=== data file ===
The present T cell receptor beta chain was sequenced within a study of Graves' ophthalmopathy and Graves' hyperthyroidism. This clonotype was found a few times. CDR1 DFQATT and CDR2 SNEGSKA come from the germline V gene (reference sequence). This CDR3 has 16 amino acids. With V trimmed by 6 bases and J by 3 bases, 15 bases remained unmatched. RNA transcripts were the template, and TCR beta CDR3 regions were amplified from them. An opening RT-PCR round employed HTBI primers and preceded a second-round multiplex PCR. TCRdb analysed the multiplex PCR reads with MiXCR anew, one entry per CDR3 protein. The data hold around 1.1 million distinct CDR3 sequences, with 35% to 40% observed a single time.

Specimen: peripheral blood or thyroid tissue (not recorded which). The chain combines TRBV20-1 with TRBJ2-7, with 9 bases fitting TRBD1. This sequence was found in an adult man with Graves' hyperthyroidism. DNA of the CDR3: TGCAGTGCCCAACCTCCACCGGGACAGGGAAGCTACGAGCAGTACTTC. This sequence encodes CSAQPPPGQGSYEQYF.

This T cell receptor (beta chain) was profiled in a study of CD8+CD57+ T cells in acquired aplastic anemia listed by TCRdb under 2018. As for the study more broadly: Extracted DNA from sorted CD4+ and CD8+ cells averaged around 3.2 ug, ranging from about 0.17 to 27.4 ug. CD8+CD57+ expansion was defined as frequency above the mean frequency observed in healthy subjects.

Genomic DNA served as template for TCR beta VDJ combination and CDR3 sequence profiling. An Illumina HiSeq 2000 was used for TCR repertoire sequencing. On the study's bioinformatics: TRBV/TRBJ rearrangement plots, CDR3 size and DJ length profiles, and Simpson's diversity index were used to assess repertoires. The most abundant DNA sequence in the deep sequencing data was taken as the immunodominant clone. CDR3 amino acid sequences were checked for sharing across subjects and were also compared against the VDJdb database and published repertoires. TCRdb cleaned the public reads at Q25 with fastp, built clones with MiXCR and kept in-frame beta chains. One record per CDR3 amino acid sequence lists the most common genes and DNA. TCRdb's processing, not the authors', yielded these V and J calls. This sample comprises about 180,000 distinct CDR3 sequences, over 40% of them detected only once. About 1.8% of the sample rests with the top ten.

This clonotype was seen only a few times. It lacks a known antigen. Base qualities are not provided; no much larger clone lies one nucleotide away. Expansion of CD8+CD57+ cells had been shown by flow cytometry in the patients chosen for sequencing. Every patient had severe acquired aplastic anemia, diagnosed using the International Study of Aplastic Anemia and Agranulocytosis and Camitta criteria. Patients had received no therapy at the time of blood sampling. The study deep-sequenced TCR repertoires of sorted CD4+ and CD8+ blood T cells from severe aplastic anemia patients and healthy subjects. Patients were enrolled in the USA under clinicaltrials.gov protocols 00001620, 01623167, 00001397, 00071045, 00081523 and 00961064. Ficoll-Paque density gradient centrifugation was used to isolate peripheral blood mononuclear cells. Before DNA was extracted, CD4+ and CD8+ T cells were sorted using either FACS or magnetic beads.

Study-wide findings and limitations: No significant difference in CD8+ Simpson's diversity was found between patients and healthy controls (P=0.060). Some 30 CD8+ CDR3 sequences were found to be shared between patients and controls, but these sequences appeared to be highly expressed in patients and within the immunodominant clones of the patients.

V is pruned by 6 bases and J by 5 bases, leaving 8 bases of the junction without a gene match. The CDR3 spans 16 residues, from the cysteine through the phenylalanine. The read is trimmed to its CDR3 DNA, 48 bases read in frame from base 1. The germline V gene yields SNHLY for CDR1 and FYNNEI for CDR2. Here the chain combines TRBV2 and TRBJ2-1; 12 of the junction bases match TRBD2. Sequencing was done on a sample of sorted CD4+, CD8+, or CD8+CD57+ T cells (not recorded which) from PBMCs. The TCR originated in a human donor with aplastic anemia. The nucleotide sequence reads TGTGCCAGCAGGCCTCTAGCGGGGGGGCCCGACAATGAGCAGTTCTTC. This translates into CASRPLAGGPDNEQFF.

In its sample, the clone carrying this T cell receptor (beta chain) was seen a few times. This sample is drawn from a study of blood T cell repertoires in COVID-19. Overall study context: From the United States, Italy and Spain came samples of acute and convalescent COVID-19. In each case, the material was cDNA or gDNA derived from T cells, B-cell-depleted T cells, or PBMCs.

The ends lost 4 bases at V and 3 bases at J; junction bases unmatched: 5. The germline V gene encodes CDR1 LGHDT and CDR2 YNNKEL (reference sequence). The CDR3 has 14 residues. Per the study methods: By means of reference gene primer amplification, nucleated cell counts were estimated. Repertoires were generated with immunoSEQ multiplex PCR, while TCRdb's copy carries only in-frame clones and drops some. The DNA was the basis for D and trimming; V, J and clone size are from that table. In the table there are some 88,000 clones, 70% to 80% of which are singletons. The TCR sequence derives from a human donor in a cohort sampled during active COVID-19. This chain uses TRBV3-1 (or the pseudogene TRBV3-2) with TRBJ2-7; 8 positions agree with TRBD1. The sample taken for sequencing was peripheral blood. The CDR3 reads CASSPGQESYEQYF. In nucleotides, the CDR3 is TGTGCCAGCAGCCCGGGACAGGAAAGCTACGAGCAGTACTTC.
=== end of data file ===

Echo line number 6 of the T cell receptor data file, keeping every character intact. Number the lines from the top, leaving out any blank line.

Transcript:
Study-wide findings and limitations: No significant difference in CD8+ Simpson's diversity was found between patients and healthy controls (P=0.060). Some 30 CD8+ CDR3 sequences were found to be shared between patients and controls, but these sequences appeared to be highly expressed in patients and within the immunodominant clones of the patients.